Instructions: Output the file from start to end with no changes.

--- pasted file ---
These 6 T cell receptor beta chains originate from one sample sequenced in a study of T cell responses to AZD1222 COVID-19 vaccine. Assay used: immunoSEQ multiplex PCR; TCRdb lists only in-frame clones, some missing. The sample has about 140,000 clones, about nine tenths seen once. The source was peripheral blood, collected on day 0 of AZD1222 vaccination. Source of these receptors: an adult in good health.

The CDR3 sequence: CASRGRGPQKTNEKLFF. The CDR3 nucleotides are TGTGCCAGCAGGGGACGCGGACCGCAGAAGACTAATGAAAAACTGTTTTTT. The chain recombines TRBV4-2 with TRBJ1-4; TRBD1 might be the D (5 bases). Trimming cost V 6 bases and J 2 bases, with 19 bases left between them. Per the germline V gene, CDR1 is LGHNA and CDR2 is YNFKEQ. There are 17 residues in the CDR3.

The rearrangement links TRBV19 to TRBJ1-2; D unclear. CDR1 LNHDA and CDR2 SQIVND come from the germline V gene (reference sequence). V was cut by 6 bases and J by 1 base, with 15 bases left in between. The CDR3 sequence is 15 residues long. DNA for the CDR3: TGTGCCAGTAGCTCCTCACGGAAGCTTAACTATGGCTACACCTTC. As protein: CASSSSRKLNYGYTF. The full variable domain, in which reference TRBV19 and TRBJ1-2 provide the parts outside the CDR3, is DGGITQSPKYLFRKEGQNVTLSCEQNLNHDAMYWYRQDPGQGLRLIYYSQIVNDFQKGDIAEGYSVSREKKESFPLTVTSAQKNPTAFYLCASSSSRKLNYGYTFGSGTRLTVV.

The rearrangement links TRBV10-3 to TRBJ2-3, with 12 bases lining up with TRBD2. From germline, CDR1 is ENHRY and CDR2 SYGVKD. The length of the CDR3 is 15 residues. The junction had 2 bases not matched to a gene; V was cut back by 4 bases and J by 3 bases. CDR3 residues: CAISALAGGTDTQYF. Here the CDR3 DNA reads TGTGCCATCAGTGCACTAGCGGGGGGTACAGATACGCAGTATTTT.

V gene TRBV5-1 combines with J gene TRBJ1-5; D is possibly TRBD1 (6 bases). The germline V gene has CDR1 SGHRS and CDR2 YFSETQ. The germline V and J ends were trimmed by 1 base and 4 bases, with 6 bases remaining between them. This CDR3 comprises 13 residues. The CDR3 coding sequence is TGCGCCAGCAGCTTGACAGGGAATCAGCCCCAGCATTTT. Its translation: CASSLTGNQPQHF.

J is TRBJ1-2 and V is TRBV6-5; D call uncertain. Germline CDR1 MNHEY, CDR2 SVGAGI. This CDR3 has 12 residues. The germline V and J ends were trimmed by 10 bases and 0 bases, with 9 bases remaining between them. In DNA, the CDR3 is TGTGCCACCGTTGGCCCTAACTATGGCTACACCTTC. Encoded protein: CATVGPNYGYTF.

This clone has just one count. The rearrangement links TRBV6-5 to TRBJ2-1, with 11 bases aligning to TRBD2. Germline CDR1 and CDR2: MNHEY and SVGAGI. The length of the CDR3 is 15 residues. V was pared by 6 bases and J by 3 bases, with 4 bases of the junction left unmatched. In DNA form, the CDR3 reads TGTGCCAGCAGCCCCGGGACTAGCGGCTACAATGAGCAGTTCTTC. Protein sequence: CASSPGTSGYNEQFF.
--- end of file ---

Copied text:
These 6 T cell receptor beta chains originate from one sample sequenced in a study of T cell responses to AZD1222 COVID-19 vaccine. Assay used: immunoSEQ multiplex PCR; TCRdb lists only in-frame clones, some missing. The sample has about 140,000 clones, about nine tenths seen once. The source was peripheral blood, collected on day 0 of AZD1222 vaccination. Source of these receptors: an adult in good health.

The CDR3 sequence: CASRGRGPQKTNEKLFF. The CDR3 nucleotides are TGTGCCAGCAGGGGACGCGGACCGCAGAAGACTAATGAAAAACTGTTTTTT. The chain recombines TRBV4-2 with TRBJ1-4; TRBD1 might be the D (5 bases). Trimming cost V 6 bases and J 2 bases, with 19 bases left between them. Per the germline V gene, CDR1 is LGHNA and CDR2 is YNFKEQ. There are 17 residues in the CDR3.

The rearrangement links TRBV19 to TRBJ1-2; D unclear. CDR1 LNHDA and CDR2 SQIVND come from the germline V gene (reference sequence). V was cut by 6 bases and J by 1 base, with 15 bases left in between. The CDR3 sequence is 15 residues long. DNA for the CDR3: TGTGCCAGTAGCTCCTCACGGAAGCTTAACTATGGCTACACCTTC. As protein: CASSSSRKLNYGYTF. The full variable domain, in which reference TRBV19 and TRBJ1-2 provide the parts outside the CDR3, is DGGITQSPKYLFRKEGQNVTLSCEQNLNHDAMYWYRQDPGQGLRLIYYSQIVNDFQKGDIAEGYSVSREKKESFPLTVTSAQKNPTAFYLCASSSSRKLNYGYTFGSGTRLTVV.

The rearrangement links TRBV10-3 to TRBJ2-3, with 12 bases lining up with TRBD2. From germline, CDR1 is ENHRY and CDR2 SYGVKD. The length of the CDR3 is 15 residues. The junction had 2 bases not matched to a gene; V was cut back by 4 bases and J by 3 bases. CDR3 residues: CAISALAGGTDTQYF. Here the CDR3 DNA reads TGTGCCATCAGTGCACTAGCGGGGGGTACAGATACGCAGTATTTT.

V gene TRBV5-1 combines with J gene TRBJ1-5; D is possibly TRBD1 (6 bases). The germline V gene has CDR1 SGHRS and CDR2 YFSETQ. The germline V and J ends were trimmed by 1 base and 4 bases, with 6 bases remaining between them. This CDR3 comprises 13 residues. The CDR3 coding sequence is TGCGCCAGCAGCTTGACAGGGAATCAGCCCCAGCATTTT. Its translation: CASSLTGNQPQHF.

J is TRBJ1-2 and V is TRBV6-5; D call uncertain. Germline CDR1 MNHEY, CDR2 SVGAGI. This CDR3 has 12 residues. The germline V and J ends were trimmed by 10 bases and 0 bases, with 9 bases remaining between them. In DNA, the CDR3 is TGTGCCACCGTTGGCCCTAACTATGGCTACACCTTC. Encoded protein: CATVGPNYGYTF.

This clone has just one count. The rearrangement links TRBV6-5 to TRBJ2-1, with 11 bases aligning to TRBD2. Germline CDR1 and CDR2: MNHEY and SVGAGI. The length of the CDR3 is 15 residues. V was pared by 6 bases and J by 3 bases, with 4 bases of the junction left unmatched. In DNA form, the CDR3 reads TGTGCCAGCAGCCCCGGGACTAGCGGCTACAATGAGCAGTTCTTC. Protein sequence: CASSPGTSGYNEQFF.